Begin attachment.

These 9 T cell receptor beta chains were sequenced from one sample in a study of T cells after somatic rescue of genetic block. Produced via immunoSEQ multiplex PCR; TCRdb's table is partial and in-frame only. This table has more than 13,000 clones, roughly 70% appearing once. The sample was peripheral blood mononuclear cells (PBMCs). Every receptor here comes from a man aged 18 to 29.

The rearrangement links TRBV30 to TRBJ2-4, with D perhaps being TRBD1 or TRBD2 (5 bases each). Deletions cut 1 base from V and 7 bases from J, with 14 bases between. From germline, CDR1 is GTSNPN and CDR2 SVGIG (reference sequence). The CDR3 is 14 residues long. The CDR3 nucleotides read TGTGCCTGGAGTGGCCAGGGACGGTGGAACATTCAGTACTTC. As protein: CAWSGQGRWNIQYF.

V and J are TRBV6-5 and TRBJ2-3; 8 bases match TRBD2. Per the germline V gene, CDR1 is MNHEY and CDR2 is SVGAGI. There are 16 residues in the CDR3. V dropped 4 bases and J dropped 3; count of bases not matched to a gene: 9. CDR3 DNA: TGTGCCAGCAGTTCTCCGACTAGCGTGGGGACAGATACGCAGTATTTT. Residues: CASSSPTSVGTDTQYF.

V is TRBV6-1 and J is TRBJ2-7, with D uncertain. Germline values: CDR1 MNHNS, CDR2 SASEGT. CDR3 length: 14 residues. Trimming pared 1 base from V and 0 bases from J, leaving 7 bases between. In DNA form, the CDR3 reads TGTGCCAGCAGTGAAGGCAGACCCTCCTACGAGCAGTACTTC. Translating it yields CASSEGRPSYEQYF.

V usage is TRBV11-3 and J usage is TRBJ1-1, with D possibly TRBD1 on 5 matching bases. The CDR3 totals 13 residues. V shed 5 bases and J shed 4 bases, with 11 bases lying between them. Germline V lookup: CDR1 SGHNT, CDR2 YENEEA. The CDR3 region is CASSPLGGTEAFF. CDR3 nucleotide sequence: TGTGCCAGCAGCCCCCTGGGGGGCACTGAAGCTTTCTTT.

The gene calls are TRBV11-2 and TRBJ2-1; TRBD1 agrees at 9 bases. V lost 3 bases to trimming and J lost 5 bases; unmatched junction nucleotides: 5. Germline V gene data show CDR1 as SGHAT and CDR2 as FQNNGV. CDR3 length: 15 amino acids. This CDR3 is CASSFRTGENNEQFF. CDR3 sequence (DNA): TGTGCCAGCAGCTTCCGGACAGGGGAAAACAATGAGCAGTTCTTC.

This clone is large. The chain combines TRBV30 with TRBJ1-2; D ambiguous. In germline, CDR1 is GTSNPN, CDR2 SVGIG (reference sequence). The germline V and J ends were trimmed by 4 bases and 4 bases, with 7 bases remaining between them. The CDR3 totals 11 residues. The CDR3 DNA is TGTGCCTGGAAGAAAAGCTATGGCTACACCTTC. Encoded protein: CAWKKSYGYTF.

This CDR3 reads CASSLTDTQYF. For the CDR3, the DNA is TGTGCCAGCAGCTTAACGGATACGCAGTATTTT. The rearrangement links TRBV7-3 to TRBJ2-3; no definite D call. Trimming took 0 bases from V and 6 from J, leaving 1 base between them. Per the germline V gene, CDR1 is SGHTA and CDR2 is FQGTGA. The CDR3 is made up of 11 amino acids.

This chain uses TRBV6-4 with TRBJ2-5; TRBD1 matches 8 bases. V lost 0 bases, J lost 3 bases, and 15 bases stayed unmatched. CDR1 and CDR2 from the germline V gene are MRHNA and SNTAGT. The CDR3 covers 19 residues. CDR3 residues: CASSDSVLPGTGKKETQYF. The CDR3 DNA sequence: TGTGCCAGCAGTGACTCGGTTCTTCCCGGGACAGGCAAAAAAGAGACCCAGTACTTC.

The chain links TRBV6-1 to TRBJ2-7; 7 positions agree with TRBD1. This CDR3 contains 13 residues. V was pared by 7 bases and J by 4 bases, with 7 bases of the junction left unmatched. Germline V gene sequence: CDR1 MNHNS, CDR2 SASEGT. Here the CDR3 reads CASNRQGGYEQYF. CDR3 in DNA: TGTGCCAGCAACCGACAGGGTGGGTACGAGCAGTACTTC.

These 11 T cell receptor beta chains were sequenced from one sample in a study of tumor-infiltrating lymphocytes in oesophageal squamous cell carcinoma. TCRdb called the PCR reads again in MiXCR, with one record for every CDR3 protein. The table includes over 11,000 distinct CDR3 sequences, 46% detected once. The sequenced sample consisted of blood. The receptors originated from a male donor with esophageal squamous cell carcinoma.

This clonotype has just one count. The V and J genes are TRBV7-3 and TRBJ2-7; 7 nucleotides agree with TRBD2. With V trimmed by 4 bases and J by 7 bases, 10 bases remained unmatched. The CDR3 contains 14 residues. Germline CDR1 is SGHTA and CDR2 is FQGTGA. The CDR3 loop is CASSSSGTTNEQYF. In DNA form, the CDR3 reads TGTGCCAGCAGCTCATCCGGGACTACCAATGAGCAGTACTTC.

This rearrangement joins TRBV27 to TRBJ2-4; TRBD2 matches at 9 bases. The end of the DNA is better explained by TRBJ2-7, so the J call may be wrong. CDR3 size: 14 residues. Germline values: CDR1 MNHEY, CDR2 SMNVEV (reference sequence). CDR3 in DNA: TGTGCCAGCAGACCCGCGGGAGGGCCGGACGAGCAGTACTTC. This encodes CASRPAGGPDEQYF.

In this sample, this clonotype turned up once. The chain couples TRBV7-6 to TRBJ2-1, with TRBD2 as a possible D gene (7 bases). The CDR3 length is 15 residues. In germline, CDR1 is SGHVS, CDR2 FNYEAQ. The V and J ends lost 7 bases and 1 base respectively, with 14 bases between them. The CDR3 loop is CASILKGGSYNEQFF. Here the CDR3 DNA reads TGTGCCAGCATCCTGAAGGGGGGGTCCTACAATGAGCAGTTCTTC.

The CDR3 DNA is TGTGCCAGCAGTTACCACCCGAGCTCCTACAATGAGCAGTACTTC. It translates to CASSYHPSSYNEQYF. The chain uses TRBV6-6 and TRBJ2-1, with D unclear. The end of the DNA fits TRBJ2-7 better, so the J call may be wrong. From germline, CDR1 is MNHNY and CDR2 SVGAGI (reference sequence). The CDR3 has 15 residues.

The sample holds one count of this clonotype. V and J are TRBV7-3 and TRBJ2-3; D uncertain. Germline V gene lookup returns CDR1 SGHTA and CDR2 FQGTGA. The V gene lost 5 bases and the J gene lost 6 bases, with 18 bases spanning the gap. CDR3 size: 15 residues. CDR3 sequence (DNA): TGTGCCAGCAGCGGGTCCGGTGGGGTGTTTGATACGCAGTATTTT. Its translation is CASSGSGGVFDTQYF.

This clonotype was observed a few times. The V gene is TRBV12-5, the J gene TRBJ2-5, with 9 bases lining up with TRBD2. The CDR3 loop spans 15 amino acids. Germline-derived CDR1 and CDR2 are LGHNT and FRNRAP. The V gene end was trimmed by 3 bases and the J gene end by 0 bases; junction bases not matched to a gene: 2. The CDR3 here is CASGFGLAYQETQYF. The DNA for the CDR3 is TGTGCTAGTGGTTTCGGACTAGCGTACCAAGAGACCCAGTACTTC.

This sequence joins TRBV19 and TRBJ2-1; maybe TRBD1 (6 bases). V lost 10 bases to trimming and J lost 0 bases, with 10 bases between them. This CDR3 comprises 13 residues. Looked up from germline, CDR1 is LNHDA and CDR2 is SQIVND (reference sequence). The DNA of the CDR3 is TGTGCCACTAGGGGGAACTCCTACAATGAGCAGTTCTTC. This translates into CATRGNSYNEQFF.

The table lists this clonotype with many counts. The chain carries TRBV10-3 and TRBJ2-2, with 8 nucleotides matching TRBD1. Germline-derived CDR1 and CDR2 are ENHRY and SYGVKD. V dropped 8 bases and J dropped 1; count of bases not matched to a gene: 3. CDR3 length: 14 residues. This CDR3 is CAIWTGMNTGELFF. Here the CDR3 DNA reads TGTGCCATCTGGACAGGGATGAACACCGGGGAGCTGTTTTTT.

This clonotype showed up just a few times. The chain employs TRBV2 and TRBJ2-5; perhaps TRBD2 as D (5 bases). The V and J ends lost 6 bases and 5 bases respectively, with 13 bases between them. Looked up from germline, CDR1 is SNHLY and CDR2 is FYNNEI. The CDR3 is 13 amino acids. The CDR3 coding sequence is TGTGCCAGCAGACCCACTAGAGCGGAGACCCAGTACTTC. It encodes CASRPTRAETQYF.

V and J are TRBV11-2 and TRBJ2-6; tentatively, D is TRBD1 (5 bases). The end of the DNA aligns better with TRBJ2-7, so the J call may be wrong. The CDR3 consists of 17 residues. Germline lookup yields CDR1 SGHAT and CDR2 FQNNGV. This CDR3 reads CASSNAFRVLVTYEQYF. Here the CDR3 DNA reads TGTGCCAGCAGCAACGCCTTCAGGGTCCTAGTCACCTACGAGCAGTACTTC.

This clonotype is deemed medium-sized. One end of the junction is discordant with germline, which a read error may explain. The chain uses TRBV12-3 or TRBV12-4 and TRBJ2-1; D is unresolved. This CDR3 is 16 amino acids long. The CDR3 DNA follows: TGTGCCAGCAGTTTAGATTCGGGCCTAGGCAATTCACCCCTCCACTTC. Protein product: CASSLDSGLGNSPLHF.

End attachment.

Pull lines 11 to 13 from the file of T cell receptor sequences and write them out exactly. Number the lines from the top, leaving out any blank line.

These 11 T cell receptor beta chains were sequenced from one sample in a study of tumor-infiltrating lymphocytes in oesophageal squamous cell carcinoma. TCRdb called the PCR reads again in MiXCR, with one record for every CDR3 protein. The table includes over 11,000 distinct CDR3 sequences, 46% detected once. The sequenced sample consisted of blood. The receptors originated from a male donor with esophageal squamous cell carcinoma.

This clonotype has just one count. The V and J genes are TRBV7-3 and TRBJ2-7; 7 nucleotides agree with TRBD2. With V trimmed by 4 bases and J by 7 bases, 10 bases remained unmatched. The CDR3 contains 14 residues. Germline CDR1 is SGHTA and CDR2 is FQGTGA. The CDR3 loop is CASSSSGTTNEQYF. In DNA form, the CDR3 reads TGTGCCAGCAGCTCATCCGGGACTACCAATGAGCAGTACTTC.

This rearrangement joins TRBV27 to TRBJ2-4; TRBD2 matches at 9 bases. The end of the DNA is better explained by TRBJ2-7, so the J call may be wrong. CDR3 size: 14 residues. Germline values: CDR1 MNHEY, CDR2 SMNVEV (reference sequence). CDR3 in DNA: TGTGCCAGCAGACCCGCGGGAGGGCCGGACGAGCAGTACTTC. This encodes CASRPAGGPDEQYF.